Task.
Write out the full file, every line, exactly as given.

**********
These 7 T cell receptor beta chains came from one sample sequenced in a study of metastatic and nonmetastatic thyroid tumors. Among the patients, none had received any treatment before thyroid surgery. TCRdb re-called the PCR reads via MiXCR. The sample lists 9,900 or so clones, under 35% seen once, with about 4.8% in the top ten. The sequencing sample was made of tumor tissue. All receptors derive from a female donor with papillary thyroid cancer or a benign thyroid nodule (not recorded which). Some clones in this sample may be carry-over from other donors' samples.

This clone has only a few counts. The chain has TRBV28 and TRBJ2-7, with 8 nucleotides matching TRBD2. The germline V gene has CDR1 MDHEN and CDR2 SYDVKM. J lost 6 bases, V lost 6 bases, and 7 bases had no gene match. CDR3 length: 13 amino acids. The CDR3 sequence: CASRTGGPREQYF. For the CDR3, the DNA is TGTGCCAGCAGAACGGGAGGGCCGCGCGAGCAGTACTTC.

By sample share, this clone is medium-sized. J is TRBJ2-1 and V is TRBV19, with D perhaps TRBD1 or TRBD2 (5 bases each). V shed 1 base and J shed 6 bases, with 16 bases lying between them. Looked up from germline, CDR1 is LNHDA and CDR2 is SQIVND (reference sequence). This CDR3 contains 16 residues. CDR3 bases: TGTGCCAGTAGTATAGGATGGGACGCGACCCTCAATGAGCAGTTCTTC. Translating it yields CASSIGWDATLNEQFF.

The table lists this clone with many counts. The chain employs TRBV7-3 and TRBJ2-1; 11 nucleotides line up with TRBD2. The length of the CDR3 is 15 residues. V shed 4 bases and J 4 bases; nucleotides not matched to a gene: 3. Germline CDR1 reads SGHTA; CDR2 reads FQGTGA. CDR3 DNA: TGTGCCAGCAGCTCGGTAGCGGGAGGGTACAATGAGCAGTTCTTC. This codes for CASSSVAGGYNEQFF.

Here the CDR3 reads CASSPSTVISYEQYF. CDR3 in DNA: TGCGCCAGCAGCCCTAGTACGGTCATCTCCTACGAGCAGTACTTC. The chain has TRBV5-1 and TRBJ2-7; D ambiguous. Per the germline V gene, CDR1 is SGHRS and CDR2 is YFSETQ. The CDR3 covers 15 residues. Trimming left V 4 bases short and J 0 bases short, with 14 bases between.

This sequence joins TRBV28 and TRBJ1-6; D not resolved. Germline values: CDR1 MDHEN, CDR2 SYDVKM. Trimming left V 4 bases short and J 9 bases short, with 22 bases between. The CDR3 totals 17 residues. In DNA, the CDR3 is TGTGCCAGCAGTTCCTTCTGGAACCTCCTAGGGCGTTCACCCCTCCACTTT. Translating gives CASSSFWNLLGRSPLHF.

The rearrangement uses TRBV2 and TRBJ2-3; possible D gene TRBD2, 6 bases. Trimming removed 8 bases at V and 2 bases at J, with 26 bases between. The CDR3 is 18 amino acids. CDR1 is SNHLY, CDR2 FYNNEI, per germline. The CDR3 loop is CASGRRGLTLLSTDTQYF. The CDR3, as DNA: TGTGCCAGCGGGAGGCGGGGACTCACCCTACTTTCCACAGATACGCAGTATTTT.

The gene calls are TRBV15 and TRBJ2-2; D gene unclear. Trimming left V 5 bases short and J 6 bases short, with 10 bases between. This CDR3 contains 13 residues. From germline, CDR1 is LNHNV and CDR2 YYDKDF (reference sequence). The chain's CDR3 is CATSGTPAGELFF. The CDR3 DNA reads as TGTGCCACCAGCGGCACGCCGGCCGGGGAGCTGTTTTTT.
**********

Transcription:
These 7 T cell receptor beta chains came from one sample sequenced in a study of metastatic and nonmetastatic thyroid tumors. Among the patients, none had received any treatment before thyroid surgery. TCRdb re-called the PCR reads via MiXCR. The sample lists 9,900 or so clones, under 35% seen once, with about 4.8% in the top ten. The sequencing sample was made of tumor tissue. All receptors derive from a female donor with papillary thyroid cancer or a benign thyroid nodule (not recorded which). Some clones in this sample may be carry-over from other donors' samples.

This clone has only a few counts. The chain has TRBV28 and TRBJ2-7, with 8 nucleotides matching TRBD2. The germline V gene has CDR1 MDHEN and CDR2 SYDVKM. J lost 6 bases, V lost 6 bases, and 7 bases had no gene match. CDR3 length: 13 amino acids. The CDR3 sequence: CASRTGGPREQYF. For the CDR3, the DNA is TGTGCCAGCAGAACGGGAGGGCCGCGCGAGCAGTACTTC.

By sample share, this clone is medium-sized. J is TRBJ2-1 and V is TRBV19, with D perhaps TRBD1 or TRBD2 (5 bases each). V shed 1 base and J shed 6 bases, with 16 bases lying between them. Looked up from germline, CDR1 is LNHDA and CDR2 is SQIVND (reference sequence). This CDR3 contains 16 residues. CDR3 bases: TGTGCCAGTAGTATAGGATGGGACGCGACCCTCAATGAGCAGTTCTTC. Translating it yields CASSIGWDATLNEQFF.

The table lists this clone with many counts. The chain employs TRBV7-3 and TRBJ2-1; 11 nucleotides line up with TRBD2. The length of the CDR3 is 15 residues. V shed 4 bases and J 4 bases; nucleotides not matched to a gene: 3. Germline CDR1 reads SGHTA; CDR2 reads FQGTGA. CDR3 DNA: TGTGCCAGCAGCTCGGTAGCGGGAGGGTACAATGAGCAGTTCTTC. This codes for CASSSVAGGYNEQFF.

Here the CDR3 reads CASSPSTVISYEQYF. CDR3 in DNA: TGCGCCAGCAGCCCTAGTACGGTCATCTCCTACGAGCAGTACTTC. The chain has TRBV5-1 and TRBJ2-7; D ambiguous. Per the germline V gene, CDR1 is SGHRS and CDR2 is YFSETQ. The CDR3 covers 15 residues. Trimming left V 4 bases short and J 0 bases short, with 14 bases between.

This sequence joins TRBV28 and TRBJ1-6; D not resolved. Germline values: CDR1 MDHEN, CDR2 SYDVKM. Trimming left V 4 bases short and J 9 bases short, with 22 bases between. The CDR3 totals 17 residues. In DNA, the CDR3 is TGTGCCAGCAGTTCCTTCTGGAACCTCCTAGGGCGTTCACCCCTCCACTTT. Translating gives CASSSFWNLLGRSPLHF.

The rearrangement uses TRBV2 and TRBJ2-3; possible D gene TRBD2, 6 bases. Trimming removed 8 bases at V and 2 bases at J, with 26 bases between. The CDR3 is 18 amino acids. CDR1 is SNHLY, CDR2 FYNNEI, per germline. The CDR3 loop is CASGRRGLTLLSTDTQYF. The CDR3, as DNA: TGTGCCAGCGGGAGGCGGGGACTCACCCTACTTTCCACAGATACGCAGTATTTT.

The gene calls are TRBV15 and TRBJ2-2; D gene unclear. Trimming left V 5 bases short and J 6 bases short, with 10 bases between. This CDR3 contains 13 residues. From germline, CDR1 is LNHNV and CDR2 YYDKDF (reference sequence). The chain's CDR3 is CATSGTPAGELFF. The CDR3 DNA reads as TGTGCCACCAGCGGCACGCCGGCCGGGGAGCTGTTTTTT.